See diagram Fountain experiment
1. Heat the end of a delivery tube and draw it out to form a fine jet.
Fill a flask with ammonia and close the flask with a one-hole stopper with a delivery tube.
Add litmus to acidified water in a beaker.
Warm the flask gently to expand the gas and then hold the flask upside down with the lower end of the delivery tube in the acidified
Water soon sprays into the flask through the fine jet as the ammonia dissolves in the water and the pressure of ammonia in the flask
The litmus in the water changes from red to blue.
NH3 (g) + H2O (l) < = > NH3 (aq) + H+ + OH- (aq)
NH3 (g) + H2O (l) < = > NH4+ (aq) + OH- (aq)

2. Fill a beaker with litmus solution.
Add a few drops of acid solution to the litmus in the cup until the colour just changes to red.
Fit a glass jet tube into the stopper of a flask.
Remove the stopper and jet, and start filling the dry flask with ammonia.
When the flask is full of gas, replace the stopper and jet, and quickly invert the flask with the other end of the jet tube in the litmus
With the spirit burner at a safe distance, pour a finger width of methylated spirit on the flask and blow on it.
This causes the spirit to evaporate and thereby cool the flask and the gas inside it.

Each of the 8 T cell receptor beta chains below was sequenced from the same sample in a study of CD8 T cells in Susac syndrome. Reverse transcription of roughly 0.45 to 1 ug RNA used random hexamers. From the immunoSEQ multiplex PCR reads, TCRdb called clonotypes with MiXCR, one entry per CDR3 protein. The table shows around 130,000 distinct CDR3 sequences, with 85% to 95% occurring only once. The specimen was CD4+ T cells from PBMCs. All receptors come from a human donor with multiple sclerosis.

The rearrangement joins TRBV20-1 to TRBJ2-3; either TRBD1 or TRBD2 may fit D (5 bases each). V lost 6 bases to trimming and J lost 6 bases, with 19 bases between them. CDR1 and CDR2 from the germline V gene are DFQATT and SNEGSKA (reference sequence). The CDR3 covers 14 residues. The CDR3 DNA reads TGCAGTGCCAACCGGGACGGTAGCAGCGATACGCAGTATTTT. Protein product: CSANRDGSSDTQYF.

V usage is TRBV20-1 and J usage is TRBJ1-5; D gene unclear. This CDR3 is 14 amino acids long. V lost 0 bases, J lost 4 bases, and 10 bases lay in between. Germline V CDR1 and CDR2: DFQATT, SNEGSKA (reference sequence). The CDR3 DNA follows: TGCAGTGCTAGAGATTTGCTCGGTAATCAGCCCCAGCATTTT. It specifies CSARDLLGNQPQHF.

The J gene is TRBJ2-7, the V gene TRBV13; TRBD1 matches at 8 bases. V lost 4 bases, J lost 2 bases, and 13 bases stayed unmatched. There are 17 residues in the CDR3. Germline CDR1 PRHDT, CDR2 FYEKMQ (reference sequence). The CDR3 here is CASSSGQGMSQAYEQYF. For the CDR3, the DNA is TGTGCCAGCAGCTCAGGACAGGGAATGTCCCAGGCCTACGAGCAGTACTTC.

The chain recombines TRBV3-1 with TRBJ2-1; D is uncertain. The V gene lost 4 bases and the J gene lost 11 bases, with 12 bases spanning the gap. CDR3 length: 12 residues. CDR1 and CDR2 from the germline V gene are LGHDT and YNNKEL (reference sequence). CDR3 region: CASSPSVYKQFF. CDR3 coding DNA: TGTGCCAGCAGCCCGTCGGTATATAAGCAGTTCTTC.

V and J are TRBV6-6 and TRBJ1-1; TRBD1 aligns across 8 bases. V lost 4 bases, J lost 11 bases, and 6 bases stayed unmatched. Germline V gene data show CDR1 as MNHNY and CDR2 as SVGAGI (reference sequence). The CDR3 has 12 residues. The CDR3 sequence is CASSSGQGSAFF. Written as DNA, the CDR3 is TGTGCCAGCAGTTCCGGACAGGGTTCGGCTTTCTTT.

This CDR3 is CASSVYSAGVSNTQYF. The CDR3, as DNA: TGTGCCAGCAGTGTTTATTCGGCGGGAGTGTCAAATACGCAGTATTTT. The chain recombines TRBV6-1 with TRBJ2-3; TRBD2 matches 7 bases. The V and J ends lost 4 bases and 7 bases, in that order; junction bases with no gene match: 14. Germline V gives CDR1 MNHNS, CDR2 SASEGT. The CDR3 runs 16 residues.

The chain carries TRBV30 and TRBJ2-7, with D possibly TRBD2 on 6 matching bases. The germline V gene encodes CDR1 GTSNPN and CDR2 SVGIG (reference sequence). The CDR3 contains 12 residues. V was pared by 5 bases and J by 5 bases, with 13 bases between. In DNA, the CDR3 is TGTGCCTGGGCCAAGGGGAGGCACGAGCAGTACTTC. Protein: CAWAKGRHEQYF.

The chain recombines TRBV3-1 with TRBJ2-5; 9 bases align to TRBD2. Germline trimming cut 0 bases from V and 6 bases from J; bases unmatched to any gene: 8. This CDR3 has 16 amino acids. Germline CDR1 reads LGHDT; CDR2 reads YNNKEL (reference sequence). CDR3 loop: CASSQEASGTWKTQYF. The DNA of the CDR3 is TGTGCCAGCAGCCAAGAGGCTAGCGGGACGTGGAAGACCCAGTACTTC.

The contraction of the gas reduces its pressure, and atmospheric pressure forces litmus solution up the glass tube and out of the jet.
The fountain from the jet suddenly increases and the litmus changes colour.
The fountain from the jet suddenly increases for the reason given above.
The red litmus solution turns blue, because the water in the litmus solution turns part of the ammonia into the alkali ammonium

3. Gently heat in a bath of warm water 100 mL of concentrated ammonia solution in a 250 mL conical flask fitted with a rubber
stopper and a short glass tube.
Collect the ammonia gas produced in an inverted round bottom flask, by displacement of air.
Ammonia is less dense than air.
When the round bottom flask is full of ammonia, insert a rubber stopper fitted with a short glass tube tapered inside to a narrow jet.
Immerse the external end of the glass tube in water.